So, there are some things to think about. Even though the Quality Manual is not mandatory, it is still very much necessary. Use this opportunity to increase the role of the Manual within your business management system.


Christopher Spranger is the owner and CEO of Spranger Business Solutions; a management consulting firm that helps people run more efficient businesses across the United States. They have a team of Quality Management experts that assist companies with internal audits and in achieving Quality Management System Certification.

Interested in having Spranger Business Solution do your internal audits click here.

This article was originally posted on Spranger Business Solutions website and is published here with permission.



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The Benefits of Integrated Management Systems: Guest article from Steve Tyler, CEO & Founder of BusinessDocsOnline

Are your Business Management Systems still operating in Silos?

If so then you may want to think about adopting a more integrated approach…


Working in Silos?

There comes a point in the development of many organisations when they need to obtain some form of certification, and for the majority they will probably implement a management system for either Quality or Health & Safety.

There then follows a period of time where their requirements for certification will be covered with a single management system.

However, once an organisation grows to a point where it requires more than one management system, then that is the time for top management to step back and consider adopting a more integrated approach.

Yet too many organisations miss this opportunity and implement their management systems as stand-alone platforms. They then end up with individual management systems being used in silos.

For some organisations, working in silos may be the most suitable way to function, and there may be operational reasons why this approach works best for them.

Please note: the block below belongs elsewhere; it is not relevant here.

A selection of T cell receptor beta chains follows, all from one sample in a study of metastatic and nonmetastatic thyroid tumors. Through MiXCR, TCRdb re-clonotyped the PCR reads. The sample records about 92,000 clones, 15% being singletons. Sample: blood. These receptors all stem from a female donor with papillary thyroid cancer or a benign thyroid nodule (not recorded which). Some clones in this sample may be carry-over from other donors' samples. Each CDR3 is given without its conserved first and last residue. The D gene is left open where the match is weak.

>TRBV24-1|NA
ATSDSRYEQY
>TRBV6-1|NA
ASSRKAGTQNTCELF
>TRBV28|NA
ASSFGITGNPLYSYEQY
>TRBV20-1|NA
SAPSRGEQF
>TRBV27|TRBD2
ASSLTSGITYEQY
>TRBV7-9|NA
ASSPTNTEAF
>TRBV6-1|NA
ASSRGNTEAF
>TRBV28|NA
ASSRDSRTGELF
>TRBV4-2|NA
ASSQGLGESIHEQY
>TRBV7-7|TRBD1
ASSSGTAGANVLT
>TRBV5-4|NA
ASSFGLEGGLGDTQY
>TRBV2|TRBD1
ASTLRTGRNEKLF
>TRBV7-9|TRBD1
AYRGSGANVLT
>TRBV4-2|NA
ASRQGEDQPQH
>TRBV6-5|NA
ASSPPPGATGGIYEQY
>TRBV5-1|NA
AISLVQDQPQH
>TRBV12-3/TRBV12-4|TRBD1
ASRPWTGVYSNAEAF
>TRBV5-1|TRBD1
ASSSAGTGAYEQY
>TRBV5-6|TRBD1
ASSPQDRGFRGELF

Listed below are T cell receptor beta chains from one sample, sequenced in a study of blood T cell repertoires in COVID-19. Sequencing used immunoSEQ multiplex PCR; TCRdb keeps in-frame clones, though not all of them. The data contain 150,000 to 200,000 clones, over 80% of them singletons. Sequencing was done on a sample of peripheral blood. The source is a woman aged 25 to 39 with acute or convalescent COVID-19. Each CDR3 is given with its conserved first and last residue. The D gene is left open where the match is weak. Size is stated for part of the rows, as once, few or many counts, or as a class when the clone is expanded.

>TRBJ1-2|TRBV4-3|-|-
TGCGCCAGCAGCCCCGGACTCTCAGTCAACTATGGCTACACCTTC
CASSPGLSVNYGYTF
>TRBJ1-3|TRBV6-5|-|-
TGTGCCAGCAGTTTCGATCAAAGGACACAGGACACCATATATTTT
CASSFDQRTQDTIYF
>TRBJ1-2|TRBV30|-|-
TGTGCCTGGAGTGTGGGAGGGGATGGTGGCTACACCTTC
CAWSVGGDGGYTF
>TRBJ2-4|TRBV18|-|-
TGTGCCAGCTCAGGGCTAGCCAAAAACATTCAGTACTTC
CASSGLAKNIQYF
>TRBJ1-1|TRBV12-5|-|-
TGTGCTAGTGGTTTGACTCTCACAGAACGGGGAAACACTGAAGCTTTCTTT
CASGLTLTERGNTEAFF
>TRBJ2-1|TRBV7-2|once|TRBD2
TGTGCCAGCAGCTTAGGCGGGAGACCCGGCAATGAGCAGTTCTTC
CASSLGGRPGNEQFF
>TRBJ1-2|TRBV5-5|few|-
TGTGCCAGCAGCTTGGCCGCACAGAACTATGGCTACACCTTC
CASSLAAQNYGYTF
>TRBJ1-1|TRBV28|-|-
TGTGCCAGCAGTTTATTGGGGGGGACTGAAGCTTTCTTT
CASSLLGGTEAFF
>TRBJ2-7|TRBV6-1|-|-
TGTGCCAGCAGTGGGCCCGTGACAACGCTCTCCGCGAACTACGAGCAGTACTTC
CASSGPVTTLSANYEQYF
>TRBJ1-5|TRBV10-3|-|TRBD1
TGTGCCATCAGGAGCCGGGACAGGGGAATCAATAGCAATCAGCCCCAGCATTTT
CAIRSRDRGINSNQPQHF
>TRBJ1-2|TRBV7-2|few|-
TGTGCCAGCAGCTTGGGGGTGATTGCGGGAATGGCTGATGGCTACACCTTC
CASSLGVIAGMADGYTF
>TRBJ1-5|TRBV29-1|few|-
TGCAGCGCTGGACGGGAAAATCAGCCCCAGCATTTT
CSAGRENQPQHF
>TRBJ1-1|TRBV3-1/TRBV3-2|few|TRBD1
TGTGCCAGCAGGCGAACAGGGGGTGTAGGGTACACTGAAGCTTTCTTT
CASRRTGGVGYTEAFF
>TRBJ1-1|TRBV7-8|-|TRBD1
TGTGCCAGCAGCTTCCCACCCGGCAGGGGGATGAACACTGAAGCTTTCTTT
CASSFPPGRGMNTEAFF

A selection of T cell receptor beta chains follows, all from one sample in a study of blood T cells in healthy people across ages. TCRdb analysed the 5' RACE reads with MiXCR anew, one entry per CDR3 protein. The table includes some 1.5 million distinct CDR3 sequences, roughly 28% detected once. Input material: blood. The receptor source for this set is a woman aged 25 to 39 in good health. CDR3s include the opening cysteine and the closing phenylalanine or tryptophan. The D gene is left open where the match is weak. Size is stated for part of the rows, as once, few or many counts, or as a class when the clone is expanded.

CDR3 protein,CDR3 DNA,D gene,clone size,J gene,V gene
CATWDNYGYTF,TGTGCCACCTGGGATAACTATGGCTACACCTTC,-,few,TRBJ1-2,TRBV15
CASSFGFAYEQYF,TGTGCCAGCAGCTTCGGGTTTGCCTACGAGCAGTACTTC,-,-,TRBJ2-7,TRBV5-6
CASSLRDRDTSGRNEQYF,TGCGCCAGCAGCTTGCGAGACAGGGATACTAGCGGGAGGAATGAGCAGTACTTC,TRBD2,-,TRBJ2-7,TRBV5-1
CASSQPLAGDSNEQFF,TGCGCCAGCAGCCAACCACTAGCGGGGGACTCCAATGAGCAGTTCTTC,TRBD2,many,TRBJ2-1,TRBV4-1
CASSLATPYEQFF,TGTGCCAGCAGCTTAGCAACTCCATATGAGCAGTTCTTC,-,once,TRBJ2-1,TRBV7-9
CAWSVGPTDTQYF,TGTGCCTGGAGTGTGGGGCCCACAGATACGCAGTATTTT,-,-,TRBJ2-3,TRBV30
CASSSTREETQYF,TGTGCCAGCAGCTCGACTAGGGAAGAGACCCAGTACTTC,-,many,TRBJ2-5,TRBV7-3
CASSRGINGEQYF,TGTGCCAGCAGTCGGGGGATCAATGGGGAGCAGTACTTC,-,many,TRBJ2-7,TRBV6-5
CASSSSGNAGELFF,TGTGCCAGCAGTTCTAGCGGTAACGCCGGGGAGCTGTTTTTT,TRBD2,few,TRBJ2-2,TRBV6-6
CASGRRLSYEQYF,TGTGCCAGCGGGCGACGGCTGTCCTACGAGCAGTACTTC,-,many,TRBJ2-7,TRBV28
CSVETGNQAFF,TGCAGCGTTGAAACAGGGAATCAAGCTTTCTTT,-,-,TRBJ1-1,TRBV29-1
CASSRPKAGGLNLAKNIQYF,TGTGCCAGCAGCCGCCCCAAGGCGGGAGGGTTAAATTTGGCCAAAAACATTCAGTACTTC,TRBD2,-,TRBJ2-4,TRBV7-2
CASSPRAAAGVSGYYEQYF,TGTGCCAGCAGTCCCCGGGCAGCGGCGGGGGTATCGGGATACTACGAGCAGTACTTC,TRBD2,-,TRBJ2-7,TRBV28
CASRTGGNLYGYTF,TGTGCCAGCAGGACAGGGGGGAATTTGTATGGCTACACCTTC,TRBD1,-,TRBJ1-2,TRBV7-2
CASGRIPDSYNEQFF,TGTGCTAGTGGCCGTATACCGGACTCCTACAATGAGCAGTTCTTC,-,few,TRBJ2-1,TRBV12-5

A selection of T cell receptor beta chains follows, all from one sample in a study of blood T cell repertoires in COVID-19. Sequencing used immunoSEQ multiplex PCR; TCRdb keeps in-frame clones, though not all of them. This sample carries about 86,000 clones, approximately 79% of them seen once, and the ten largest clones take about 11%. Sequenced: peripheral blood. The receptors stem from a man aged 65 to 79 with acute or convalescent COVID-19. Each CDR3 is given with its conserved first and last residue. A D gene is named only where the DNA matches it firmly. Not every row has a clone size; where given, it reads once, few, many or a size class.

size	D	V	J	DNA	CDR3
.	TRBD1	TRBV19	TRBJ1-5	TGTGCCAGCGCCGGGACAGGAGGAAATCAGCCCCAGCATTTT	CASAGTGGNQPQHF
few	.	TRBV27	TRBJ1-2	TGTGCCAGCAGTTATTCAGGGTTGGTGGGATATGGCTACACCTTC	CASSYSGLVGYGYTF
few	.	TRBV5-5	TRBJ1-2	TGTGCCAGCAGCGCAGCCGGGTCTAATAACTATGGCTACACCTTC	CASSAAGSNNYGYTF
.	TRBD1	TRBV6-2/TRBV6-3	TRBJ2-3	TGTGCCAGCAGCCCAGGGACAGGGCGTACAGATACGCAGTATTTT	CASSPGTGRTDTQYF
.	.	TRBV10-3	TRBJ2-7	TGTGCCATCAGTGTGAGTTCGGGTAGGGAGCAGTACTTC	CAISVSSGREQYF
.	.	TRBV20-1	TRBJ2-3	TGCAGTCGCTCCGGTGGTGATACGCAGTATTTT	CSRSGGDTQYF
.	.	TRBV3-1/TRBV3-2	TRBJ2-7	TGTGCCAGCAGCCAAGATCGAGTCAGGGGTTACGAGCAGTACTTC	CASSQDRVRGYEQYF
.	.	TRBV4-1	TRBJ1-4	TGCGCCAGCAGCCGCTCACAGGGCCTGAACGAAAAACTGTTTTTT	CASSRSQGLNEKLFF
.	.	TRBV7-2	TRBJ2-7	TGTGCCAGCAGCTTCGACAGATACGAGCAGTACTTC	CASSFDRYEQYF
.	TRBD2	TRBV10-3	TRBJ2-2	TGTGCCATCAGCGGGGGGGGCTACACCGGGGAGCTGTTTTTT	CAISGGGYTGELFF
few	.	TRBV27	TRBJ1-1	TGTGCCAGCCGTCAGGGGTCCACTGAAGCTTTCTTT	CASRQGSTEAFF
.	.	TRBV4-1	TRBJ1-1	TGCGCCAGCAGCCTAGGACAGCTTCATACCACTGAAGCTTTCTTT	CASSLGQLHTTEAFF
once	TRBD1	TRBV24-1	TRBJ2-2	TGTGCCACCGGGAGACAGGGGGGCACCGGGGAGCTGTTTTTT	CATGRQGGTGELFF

But working in silos also has a downside…

Silo Mentality (as defined by the Business Dictionary):

“a mind-set present when certain departments or sectors do not wish to share information with others in the same company. This type of mentality will reduce efficiency in the overall operation, reduce moral, and may contribute to the demise of a productive company culture.”
Whilst an integrated management system may not work for every organisation, for many the long-term benefits will far outweigh the short-term effort required to move forward.

So why not integrate your management systems and eliminate all the inefficiencies and duplication of activities that are part and parcel of having individual systems and working in silos?

But how easy is this to achieve?

The PDCA Cycle: – Plan – Do – Check – Act

With the latest release of ISO 9001:2015, this revised standard aims to further develop the “Risk Based Thinking” approach within an organisations. It also brings two other aspects into the management system arena that are going to redefine the future of management systems. One of these is Annex SL and the other is the PDCA cycle.

Lets come back to Annex SL later, and deal with the PDCA cycle first. Within ISO 9001:2015 this functions as follows:

Plan

Top Management must assess the risks & opportunities that may impact on the organisation and carry out the planning required to ensure these risks do not affect the organisations ability to deliver its “desired outputs”. Exploiting any opportunities that have been identified must also be planned.

Do

Process activities must be carried out in such a way as to ensure they are aligned with the outputs of the planning processes.

Check

Top Management must review & measure the organisations performance against their objectives.

Act

Top Management must also plan & implement any actions that will deliver continual improvement.

Whilst the “desired outputs” of each organisation are quite unique, one way or another they all lead back to Customer Satisfaction. Once Customer Satisfaction can be monitored, it can be measured. And as the saying goes – “What gets measured gets done….”

So we can see how the PDCA cycle works for a Quality Management System, but this is really just the tip of the iceberg.

This PDCA cycle can now be applied to just about every other ISO standard, including Health & Safety [45001]*, Environmental [14001:2015] and Information Security Management [27001], and every system you implement can follow the same structure.

The net result here is that it is now possible to implement an integrated management system that combines Quality, Environmental, Health & Safety and Information Security.

But can they be that much more effective if they are integrated?

The Benefits of Integrated Management Systems

Once an organisation has decided to integrate their management systems then it’s at this point they can start to see the real benefits.

Organisations that have already implemented a single management system based around the PDCA cycle will find it up to 50% quicker when they come to implement their next management system.